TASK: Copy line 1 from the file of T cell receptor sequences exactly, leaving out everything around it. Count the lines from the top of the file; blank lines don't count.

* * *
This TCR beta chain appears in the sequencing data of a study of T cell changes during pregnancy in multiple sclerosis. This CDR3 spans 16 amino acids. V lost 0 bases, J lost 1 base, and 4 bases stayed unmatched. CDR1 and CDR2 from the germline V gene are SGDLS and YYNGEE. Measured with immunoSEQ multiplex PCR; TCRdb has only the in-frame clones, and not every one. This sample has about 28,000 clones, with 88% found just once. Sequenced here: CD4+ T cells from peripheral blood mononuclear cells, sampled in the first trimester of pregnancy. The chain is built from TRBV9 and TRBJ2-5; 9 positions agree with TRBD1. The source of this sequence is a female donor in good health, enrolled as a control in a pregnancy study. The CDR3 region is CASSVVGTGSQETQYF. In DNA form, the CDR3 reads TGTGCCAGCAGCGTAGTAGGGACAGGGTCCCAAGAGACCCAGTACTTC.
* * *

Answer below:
This TCR beta chain appears in the sequencing data of a study of T cell changes during pregnancy in multiple sclerosis. This CDR3 spans 16 amino acids. V lost 0 bases, J lost 1 base, and 4 bases stayed unmatched. CDR1 and CDR2 from the germline V gene are SGDLS and YYNGEE. Measured with immunoSEQ multiplex PCR; TCRdb has only the in-frame clones, and not every one. This sample has about 28,000 clones, with 88% found just once. Sequenced here: CD4+ T cells from peripheral blood mononuclear cells, sampled in the first trimester of pregnancy. The chain is built from TRBV9 and TRBJ2-5; 9 positions agree with TRBD1. The source of this sequence is a female donor in good health, enrolled as a control in a pregnancy study. The CDR3 region is CASSVVGTGSQETQYF. In DNA form, the CDR3 reads TGTGCCAGCAGCGTAGTAGGGACAGGGTCCCAAGAGACCCAGTACTTC.